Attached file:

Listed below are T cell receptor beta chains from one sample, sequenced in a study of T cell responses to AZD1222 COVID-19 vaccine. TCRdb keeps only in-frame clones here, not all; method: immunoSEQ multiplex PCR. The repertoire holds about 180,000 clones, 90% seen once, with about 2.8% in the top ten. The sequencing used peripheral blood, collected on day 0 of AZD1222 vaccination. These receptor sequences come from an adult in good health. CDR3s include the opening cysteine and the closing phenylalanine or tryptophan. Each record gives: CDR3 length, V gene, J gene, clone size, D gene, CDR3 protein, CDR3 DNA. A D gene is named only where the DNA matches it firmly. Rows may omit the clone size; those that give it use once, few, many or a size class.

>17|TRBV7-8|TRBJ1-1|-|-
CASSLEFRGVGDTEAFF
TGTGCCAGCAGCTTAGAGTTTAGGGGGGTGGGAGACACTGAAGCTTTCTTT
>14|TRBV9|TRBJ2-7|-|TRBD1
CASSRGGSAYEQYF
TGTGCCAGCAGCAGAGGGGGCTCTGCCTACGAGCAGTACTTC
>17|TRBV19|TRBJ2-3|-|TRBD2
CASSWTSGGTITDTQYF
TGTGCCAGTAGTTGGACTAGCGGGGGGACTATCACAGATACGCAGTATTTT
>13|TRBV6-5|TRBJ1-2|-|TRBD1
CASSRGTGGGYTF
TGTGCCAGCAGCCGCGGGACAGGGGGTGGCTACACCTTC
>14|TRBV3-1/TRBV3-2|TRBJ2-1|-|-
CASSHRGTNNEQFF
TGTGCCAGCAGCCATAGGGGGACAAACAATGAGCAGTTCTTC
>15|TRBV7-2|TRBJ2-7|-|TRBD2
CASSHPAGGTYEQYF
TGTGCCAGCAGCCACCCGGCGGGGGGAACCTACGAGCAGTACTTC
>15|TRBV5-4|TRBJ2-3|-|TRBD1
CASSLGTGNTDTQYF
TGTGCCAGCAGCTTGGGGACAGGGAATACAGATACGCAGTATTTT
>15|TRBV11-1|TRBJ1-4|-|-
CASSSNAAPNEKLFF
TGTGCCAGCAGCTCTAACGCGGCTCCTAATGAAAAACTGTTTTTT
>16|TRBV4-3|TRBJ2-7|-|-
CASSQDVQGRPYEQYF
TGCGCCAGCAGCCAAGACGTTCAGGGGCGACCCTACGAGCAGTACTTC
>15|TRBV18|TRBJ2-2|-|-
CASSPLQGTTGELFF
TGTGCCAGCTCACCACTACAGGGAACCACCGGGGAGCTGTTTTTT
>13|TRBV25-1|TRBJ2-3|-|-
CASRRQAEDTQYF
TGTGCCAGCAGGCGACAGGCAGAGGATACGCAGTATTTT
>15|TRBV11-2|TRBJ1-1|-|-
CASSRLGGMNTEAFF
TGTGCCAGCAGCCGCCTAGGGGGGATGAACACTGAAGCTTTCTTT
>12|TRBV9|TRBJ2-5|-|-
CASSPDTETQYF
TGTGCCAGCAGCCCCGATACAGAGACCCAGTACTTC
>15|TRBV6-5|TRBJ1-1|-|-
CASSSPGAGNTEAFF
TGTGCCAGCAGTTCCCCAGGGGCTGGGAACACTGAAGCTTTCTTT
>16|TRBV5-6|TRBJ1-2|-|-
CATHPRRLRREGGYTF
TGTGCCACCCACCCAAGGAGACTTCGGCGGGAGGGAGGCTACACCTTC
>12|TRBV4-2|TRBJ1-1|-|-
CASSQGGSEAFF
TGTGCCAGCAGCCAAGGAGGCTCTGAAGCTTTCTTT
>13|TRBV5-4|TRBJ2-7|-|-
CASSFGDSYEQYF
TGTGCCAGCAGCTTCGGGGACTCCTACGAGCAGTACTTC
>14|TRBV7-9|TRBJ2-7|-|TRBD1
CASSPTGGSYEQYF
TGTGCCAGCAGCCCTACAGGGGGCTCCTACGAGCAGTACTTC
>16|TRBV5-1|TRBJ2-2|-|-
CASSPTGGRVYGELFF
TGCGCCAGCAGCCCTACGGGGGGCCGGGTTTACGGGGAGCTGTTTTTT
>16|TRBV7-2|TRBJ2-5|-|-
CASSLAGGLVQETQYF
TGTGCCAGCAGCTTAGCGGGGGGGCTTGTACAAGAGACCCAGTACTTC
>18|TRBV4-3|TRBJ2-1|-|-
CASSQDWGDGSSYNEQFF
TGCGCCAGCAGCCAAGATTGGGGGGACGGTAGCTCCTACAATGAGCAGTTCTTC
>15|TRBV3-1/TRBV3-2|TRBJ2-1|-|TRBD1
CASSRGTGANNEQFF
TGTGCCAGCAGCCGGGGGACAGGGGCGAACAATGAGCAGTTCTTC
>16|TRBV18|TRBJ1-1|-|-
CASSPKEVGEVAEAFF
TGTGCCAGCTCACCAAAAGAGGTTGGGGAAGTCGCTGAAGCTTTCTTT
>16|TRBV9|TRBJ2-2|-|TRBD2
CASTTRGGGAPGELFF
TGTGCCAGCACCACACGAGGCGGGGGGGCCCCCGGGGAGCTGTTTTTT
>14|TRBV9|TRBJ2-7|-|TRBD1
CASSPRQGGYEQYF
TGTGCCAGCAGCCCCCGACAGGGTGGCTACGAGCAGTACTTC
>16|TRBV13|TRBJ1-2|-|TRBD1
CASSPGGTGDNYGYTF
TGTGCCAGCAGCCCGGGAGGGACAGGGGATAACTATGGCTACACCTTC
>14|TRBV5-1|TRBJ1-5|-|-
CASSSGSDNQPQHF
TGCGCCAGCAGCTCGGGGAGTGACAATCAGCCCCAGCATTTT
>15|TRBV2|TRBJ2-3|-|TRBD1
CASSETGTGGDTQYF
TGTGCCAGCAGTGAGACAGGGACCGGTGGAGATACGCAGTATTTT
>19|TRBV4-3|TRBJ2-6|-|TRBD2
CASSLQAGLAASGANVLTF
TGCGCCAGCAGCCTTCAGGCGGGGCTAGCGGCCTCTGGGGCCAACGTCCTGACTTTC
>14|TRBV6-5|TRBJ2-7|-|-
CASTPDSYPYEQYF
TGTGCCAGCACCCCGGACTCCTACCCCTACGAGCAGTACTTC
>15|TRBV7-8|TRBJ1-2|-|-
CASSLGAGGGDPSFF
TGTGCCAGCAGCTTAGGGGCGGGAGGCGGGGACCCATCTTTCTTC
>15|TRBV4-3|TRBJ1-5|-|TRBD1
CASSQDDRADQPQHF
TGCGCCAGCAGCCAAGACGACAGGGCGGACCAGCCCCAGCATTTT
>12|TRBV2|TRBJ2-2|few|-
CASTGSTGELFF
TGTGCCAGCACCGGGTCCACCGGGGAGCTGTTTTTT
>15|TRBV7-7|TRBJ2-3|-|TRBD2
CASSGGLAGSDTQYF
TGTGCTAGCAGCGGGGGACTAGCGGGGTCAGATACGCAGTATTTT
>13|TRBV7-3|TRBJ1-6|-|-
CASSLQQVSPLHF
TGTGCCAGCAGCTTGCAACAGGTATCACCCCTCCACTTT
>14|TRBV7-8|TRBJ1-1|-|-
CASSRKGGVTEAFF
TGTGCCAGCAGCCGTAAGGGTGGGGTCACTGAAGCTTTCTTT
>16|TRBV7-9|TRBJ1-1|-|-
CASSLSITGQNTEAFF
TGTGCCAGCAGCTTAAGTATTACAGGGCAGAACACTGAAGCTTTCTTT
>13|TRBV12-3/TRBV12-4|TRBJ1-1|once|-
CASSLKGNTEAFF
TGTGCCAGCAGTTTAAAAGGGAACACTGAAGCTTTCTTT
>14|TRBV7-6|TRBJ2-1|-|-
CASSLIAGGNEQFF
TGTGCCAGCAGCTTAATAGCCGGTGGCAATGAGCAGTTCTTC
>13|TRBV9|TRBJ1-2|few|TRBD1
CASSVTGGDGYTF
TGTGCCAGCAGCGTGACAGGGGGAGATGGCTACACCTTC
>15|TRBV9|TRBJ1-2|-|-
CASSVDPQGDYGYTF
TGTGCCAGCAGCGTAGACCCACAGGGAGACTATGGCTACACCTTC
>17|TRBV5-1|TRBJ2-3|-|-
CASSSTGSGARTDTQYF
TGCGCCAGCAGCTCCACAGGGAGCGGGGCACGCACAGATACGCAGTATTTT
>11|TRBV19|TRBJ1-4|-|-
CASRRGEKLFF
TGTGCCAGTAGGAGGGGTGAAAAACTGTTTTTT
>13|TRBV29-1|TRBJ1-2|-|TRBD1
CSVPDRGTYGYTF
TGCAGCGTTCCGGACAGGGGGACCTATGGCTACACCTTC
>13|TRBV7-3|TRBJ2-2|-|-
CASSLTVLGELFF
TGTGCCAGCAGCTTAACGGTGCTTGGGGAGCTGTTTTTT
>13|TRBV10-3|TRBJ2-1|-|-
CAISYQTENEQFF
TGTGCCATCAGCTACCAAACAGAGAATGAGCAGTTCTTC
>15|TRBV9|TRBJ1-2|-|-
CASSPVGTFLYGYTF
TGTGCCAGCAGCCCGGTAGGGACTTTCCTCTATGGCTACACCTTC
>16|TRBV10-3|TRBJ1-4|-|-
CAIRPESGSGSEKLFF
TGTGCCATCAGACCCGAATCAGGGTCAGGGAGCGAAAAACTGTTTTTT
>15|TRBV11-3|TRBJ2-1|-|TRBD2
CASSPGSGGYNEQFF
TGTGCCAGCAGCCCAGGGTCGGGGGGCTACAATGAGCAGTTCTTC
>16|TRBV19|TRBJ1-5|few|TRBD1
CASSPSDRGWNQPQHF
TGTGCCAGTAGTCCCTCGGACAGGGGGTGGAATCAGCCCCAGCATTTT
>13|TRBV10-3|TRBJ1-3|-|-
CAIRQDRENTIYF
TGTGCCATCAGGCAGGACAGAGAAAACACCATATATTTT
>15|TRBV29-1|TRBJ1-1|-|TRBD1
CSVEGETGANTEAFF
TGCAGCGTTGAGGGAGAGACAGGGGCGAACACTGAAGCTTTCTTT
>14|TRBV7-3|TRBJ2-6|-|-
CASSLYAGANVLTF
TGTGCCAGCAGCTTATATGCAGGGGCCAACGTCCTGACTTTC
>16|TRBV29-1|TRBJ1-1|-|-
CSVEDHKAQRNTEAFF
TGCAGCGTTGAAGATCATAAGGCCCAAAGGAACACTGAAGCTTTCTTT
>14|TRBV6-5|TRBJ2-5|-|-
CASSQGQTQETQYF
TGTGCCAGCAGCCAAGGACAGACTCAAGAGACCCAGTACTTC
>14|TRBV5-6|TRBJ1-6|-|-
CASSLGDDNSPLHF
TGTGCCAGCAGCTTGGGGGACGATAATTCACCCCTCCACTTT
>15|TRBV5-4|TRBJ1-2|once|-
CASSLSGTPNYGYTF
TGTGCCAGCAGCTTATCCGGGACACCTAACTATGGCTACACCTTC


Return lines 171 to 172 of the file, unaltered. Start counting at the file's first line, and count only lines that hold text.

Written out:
CASSLSGTPNYGYTF
TGTGCCAGCAGCTTATCCGGGACACCTAACTATGGCTACACCTTC